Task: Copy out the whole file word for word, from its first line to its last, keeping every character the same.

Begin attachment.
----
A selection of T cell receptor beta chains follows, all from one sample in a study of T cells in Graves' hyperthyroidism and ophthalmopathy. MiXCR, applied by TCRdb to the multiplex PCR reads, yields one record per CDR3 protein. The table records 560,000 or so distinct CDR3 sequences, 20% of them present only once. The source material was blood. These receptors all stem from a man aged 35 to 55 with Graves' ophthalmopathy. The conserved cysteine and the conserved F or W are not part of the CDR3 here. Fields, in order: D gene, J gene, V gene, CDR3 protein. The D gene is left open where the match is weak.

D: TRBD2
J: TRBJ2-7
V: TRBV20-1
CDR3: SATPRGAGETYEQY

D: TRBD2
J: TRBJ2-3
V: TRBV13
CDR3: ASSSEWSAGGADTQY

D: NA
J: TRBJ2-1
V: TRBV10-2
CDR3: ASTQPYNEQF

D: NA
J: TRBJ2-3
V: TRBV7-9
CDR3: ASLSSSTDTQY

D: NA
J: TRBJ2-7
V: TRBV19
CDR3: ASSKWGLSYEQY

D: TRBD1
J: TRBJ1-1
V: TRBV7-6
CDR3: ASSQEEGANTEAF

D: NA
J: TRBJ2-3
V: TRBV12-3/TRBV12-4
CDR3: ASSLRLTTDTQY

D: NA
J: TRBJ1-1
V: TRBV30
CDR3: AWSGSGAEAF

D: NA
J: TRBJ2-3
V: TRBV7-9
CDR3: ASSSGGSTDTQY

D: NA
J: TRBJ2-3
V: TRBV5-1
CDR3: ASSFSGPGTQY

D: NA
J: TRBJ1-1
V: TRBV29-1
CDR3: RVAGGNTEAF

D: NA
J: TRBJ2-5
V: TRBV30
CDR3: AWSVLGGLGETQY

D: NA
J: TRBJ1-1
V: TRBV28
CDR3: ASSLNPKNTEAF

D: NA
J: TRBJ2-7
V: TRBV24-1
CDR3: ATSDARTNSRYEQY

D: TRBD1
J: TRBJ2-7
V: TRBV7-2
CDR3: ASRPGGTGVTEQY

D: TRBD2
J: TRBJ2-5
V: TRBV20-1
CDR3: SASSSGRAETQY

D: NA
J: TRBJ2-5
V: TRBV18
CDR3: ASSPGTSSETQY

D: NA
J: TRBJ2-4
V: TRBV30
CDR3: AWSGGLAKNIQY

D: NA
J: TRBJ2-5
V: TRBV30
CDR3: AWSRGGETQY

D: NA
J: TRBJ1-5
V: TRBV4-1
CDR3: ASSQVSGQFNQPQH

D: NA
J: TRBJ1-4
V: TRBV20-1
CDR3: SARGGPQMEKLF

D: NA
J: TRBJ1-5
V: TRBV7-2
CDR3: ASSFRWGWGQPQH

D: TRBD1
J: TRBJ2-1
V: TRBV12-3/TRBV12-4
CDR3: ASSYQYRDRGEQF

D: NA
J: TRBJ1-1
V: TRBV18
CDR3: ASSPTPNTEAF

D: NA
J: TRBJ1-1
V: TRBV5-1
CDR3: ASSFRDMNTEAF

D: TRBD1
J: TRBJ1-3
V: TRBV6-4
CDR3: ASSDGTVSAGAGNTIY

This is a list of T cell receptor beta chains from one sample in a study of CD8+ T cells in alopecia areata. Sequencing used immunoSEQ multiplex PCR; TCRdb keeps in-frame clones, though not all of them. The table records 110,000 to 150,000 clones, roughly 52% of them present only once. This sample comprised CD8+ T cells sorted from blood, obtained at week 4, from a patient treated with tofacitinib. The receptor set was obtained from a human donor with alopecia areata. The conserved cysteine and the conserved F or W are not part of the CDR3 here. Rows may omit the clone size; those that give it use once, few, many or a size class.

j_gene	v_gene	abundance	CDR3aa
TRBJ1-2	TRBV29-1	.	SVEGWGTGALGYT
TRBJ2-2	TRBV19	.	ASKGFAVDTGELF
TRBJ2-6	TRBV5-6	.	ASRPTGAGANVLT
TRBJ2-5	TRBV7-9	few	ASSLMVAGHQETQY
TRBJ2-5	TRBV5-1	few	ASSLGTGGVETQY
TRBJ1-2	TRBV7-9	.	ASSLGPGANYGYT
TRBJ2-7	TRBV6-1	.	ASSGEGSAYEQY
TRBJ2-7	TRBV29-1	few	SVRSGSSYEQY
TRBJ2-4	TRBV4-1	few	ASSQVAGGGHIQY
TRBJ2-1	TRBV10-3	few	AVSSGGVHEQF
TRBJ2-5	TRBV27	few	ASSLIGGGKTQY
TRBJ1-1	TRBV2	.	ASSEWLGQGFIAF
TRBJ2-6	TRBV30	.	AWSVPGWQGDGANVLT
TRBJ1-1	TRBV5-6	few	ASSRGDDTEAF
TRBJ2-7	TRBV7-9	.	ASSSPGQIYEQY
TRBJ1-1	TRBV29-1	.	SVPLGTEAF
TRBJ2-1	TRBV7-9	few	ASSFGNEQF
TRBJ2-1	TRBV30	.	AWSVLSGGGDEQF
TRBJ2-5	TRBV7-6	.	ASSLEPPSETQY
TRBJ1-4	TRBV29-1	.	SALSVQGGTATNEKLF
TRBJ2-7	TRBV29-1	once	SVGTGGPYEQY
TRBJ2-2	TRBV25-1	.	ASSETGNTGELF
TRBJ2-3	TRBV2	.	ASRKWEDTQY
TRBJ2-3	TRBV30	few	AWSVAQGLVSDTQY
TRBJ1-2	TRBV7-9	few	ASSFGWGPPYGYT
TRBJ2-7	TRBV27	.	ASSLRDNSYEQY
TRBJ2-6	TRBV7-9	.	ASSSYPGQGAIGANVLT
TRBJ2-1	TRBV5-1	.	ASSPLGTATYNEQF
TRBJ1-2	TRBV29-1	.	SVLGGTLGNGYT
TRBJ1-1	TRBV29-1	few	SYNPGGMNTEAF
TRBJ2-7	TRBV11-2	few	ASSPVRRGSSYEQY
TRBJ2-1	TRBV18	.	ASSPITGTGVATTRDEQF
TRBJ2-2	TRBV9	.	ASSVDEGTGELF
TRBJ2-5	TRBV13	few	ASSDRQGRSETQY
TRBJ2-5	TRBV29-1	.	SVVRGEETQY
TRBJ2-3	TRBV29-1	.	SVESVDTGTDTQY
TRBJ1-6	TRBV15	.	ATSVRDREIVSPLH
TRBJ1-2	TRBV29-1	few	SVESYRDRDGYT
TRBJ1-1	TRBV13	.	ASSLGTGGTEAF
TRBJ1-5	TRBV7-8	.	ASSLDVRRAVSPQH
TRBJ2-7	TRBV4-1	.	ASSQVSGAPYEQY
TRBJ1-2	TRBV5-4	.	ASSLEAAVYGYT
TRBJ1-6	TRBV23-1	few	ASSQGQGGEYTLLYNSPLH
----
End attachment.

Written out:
A selection of T cell receptor beta chains follows, all from one sample in a study of T cells in Graves' hyperthyroidism and ophthalmopathy. MiXCR, applied by TCRdb to the multiplex PCR reads, yields one record per CDR3 protein. The table records 560,000 or so distinct CDR3 sequences, 20% of them present only once. The source material was blood. These receptors all stem from a man aged 35 to 55 with Graves' ophthalmopathy. The conserved cysteine and the conserved F or W are not part of the CDR3 here. Fields, in order: D gene, J gene, V gene, CDR3 protein. The D gene is left open where the match is weak.

D: TRBD2
J: TRBJ2-7
V: TRBV20-1
CDR3: SATPRGAGETYEQY

D: TRBD2
J: TRBJ2-3
V: TRBV13
CDR3: ASSSEWSAGGADTQY

D: NA
J: TRBJ2-1
V: TRBV10-2
CDR3: ASTQPYNEQF

D: NA
J: TRBJ2-3
V: TRBV7-9
CDR3: ASLSSSTDTQY

D: NA
J: TRBJ2-7
V: TRBV19
CDR3: ASSKWGLSYEQY

D: TRBD1
J: TRBJ1-1
V: TRBV7-6
CDR3: ASSQEEGANTEAF

D: NA
J: TRBJ2-3
V: TRBV12-3/TRBV12-4
CDR3: ASSLRLTTDTQY

D: NA
J: TRBJ1-1
V: TRBV30
CDR3: AWSGSGAEAF

D: NA
J: TRBJ2-3
V: TRBV7-9
CDR3: ASSSGGSTDTQY

D: NA
J: TRBJ2-3
V: TRBV5-1
CDR3: ASSFSGPGTQY

D: NA
J: TRBJ1-1
V: TRBV29-1
CDR3: RVAGGNTEAF

D: NA
J: TRBJ2-5
V: TRBV30
CDR3: AWSVLGGLGETQY

D: NA
J: TRBJ1-1
V: TRBV28
CDR3: ASSLNPKNTEAF

D: NA
J: TRBJ2-7
V: TRBV24-1
CDR3: ATSDARTNSRYEQY

D: TRBD1
J: TRBJ2-7
V: TRBV7-2
CDR3: ASRPGGTGVTEQY

D: TRBD2
J: TRBJ2-5
V: TRBV20-1
CDR3: SASSSGRAETQY

D: NA
J: TRBJ2-5
V: TRBV18
CDR3: ASSPGTSSETQY

D: NA
J: TRBJ2-4
V: TRBV30
CDR3: AWSGGLAKNIQY

D: NA
J: TRBJ2-5
V: TRBV30
CDR3: AWSRGGETQY

D: NA
J: TRBJ1-5
V: TRBV4-1
CDR3: ASSQVSGQFNQPQH

D: NA
J: TRBJ1-4
V: TRBV20-1
CDR3: SARGGPQMEKLF

D: NA
J: TRBJ1-5
V: TRBV7-2
CDR3: ASSFRWGWGQPQH

D: TRBD1
J: TRBJ2-1
V: TRBV12-3/TRBV12-4
CDR3: ASSYQYRDRGEQF

D: NA
J: TRBJ1-1
V: TRBV18
CDR3: ASSPTPNTEAF

D: NA
J: TRBJ1-1
V: TRBV5-1
CDR3: ASSFRDMNTEAF

D: TRBD1
J: TRBJ1-3
V: TRBV6-4
CDR3: ASSDGTVSAGAGNTIY

This is a list of T cell receptor beta chains from one sample in a study of CD8+ T cells in alopecia areata. Sequencing used immunoSEQ multiplex PCR; TCRdb keeps in-frame clones, though not all of them. The table records 110,000 to 150,000 clones, roughly 52% of them present only once. This sample comprised CD8+ T cells sorted from blood, obtained at week 4, from a patient treated with tofacitinib. The receptor set was obtained from a human donor with alopecia areata. The conserved cysteine and the conserved F or W are not part of the CDR3 here. Rows may omit the clone size; those that give it use once, few, many or a size class.

j_gene	v_gene	abundance	CDR3aa
TRBJ1-2	TRBV29-1	.	SVEGWGTGALGYT
TRBJ2-2	TRBV19	.	ASKGFAVDTGELF
TRBJ2-6	TRBV5-6	.	ASRPTGAGANVLT
TRBJ2-5	TRBV7-9	few	ASSLMVAGHQETQY
TRBJ2-5	TRBV5-1	few	ASSLGTGGVETQY
TRBJ1-2	TRBV7-9	.	ASSLGPGANYGYT
TRBJ2-7	TRBV6-1	.	ASSGEGSAYEQY
TRBJ2-7	TRBV29-1	few	SVRSGSSYEQY
TRBJ2-4	TRBV4-1	few	ASSQVAGGGHIQY
TRBJ2-1	TRBV10-3	few	AVSSGGVHEQF
TRBJ2-5	TRBV27	few	ASSLIGGGKTQY
TRBJ1-1	TRBV2	.	ASSEWLGQGFIAF
TRBJ2-6	TRBV30	.	AWSVPGWQGDGANVLT
TRBJ1-1	TRBV5-6	few	ASSRGDDTEAF
TRBJ2-7	TRBV7-9	.	ASSSPGQIYEQY
TRBJ1-1	TRBV29-1	.	SVPLGTEAF
TRBJ2-1	TRBV7-9	few	ASSFGNEQF
TRBJ2-1	TRBV30	.	AWSVLSGGGDEQF
TRBJ2-5	TRBV7-6	.	ASSLEPPSETQY
TRBJ1-4	TRBV29-1	.	SALSVQGGTATNEKLF
TRBJ2-7	TRBV29-1	once	SVGTGGPYEQY
TRBJ2-2	TRBV25-1	.	ASSETGNTGELF
TRBJ2-3	TRBV2	.	ASRKWEDTQY
TRBJ2-3	TRBV30	few	AWSVAQGLVSDTQY
TRBJ1-2	TRBV7-9	few	ASSFGWGPPYGYT
TRBJ2-7	TRBV27	.	ASSLRDNSYEQY
TRBJ2-6	TRBV7-9	.	ASSSYPGQGAIGANVLT
TRBJ2-1	TRBV5-1	.	ASSPLGTATYNEQF
TRBJ1-2	TRBV29-1	.	SVLGGTLGNGYT
TRBJ1-1	TRBV29-1	few	SYNPGGMNTEAF
TRBJ2-7	TRBV11-2	few	ASSPVRRGSSYEQY
TRBJ2-1	TRBV18	.	ASSPITGTGVATTRDEQF
TRBJ2-2	TRBV9	.	ASSVDEGTGELF
TRBJ2-5	TRBV13	few	ASSDRQGRSETQY
TRBJ2-5	TRBV29-1	.	SVVRGEETQY
TRBJ2-3	TRBV29-1	.	SVESVDTGTDTQY
TRBJ1-6	TRBV15	.	ATSVRDREIVSPLH
TRBJ1-2	TRBV29-1	few	SVESYRDRDGYT
TRBJ1-1	TRBV13	.	ASSLGTGGTEAF
TRBJ1-5	TRBV7-8	.	ASSLDVRRAVSPQH
TRBJ2-7	TRBV4-1	.	ASSQVSGAPYEQY
TRBJ1-2	TRBV5-4	.	ASSLEAAVYGYT
TRBJ1-6	TRBV23-1	few	ASSQGQGGEYTLLYNSPLH